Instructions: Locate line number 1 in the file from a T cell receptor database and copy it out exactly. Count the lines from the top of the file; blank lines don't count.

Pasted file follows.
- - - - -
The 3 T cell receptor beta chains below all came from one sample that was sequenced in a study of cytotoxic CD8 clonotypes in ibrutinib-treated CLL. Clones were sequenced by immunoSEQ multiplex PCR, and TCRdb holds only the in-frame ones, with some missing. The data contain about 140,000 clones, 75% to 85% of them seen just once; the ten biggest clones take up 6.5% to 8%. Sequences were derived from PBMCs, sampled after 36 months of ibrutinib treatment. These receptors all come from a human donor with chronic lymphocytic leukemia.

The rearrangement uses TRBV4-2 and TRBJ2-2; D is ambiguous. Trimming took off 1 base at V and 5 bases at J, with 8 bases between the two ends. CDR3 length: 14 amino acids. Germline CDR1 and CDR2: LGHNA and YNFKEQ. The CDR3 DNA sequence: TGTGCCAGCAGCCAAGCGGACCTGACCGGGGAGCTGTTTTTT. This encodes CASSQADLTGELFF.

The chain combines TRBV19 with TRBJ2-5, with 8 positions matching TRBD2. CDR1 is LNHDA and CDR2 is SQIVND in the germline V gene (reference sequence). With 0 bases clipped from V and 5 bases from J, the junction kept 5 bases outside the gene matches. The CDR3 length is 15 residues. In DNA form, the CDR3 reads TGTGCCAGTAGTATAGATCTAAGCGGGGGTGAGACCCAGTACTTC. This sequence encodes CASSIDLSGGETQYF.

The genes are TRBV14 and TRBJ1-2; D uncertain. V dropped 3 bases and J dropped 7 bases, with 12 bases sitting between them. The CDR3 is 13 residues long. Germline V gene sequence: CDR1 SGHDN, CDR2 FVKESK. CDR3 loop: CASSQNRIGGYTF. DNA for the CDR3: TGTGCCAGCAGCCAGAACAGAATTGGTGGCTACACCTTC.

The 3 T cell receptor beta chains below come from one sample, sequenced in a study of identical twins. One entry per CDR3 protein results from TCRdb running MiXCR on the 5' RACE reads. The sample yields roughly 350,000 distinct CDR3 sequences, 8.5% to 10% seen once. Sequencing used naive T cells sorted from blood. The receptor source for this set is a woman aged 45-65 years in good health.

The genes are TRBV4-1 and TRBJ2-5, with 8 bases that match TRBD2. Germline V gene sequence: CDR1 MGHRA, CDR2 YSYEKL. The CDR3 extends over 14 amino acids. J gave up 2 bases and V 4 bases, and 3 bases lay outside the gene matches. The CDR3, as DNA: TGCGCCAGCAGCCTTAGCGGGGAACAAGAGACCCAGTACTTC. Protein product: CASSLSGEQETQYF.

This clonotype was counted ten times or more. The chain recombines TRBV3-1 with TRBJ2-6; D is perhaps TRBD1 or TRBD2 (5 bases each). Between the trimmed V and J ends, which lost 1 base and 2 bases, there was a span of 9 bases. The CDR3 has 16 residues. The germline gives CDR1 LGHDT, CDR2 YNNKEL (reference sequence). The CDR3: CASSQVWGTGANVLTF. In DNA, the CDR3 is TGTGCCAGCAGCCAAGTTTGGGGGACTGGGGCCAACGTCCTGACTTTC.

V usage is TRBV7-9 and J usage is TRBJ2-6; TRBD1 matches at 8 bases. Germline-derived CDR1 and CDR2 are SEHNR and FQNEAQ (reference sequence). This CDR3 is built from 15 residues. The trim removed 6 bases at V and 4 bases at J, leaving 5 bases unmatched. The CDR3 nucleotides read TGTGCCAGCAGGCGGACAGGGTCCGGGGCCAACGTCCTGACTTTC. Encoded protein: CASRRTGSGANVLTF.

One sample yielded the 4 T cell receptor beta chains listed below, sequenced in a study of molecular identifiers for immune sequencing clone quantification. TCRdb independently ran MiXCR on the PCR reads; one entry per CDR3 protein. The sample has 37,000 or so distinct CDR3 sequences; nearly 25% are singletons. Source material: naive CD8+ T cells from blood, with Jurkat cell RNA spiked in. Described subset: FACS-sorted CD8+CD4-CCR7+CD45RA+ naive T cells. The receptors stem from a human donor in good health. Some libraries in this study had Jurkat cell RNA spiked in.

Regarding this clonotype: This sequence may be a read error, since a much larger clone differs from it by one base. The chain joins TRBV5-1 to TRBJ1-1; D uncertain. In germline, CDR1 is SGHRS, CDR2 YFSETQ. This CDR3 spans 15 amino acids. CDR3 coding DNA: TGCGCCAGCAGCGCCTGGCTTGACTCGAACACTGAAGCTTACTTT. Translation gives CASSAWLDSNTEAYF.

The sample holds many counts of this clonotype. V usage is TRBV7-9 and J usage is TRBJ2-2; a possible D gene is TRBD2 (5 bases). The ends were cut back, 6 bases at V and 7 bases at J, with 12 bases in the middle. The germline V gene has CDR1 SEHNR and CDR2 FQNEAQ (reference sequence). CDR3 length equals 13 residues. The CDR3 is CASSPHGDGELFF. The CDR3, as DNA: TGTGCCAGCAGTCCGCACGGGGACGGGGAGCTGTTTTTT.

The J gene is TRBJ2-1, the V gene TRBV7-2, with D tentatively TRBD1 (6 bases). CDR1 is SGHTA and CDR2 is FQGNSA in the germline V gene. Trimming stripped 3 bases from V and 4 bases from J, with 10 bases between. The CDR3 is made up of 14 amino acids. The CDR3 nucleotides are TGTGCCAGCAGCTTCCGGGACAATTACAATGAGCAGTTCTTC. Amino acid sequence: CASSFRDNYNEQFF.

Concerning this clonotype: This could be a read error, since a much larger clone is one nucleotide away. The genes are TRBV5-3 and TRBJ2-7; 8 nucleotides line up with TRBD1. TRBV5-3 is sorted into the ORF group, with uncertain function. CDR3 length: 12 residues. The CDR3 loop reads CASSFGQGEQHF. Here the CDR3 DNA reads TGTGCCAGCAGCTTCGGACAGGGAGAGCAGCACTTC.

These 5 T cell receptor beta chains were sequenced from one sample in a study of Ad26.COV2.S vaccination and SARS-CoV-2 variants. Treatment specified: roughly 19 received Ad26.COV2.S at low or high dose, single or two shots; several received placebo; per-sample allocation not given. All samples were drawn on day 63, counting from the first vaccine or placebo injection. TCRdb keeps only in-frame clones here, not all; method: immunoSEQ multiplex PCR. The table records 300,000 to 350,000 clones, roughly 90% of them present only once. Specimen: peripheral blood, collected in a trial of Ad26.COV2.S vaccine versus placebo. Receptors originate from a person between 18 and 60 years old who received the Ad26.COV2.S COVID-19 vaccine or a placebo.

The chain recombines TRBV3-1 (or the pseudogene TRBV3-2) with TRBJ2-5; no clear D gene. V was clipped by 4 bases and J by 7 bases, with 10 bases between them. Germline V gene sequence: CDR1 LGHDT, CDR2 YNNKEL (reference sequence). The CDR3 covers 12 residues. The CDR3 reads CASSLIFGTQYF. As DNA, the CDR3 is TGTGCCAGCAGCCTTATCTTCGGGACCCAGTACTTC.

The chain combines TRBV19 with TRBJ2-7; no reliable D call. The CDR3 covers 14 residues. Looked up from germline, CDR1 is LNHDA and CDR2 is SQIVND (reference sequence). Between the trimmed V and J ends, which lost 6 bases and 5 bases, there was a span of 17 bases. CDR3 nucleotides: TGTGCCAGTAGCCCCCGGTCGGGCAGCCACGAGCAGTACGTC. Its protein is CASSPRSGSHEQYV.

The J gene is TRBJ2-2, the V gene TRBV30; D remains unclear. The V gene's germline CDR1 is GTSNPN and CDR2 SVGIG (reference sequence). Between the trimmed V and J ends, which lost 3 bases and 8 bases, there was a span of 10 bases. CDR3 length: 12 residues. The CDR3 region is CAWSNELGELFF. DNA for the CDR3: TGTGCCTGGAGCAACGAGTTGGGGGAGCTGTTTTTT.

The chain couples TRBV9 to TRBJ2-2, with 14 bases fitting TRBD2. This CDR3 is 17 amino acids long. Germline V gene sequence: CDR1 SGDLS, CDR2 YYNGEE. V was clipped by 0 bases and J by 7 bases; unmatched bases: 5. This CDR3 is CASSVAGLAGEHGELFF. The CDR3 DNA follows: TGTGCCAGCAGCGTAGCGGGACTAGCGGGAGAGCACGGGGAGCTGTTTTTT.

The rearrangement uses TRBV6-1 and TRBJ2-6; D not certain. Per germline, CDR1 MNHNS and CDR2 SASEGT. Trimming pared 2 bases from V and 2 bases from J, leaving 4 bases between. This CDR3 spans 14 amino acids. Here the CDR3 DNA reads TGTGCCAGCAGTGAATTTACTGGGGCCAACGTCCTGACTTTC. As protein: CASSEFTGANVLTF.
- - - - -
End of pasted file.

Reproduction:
The 3 T cell receptor beta chains below all came from one sample that was sequenced in a study of cytotoxic CD8 clonotypes in ibrutinib-treated CLL. Clones were sequenced by immunoSEQ multiplex PCR, and TCRdb holds only the in-frame ones, with some missing. The data contain about 140,000 clones, 75% to 85% of them seen just once; the ten biggest clones take up 6.5% to 8%. Sequences were derived from PBMCs, sampled after 36 months of ibrutinib treatment. These receptors all come from a human donor with chronic lymphocytic leukemia.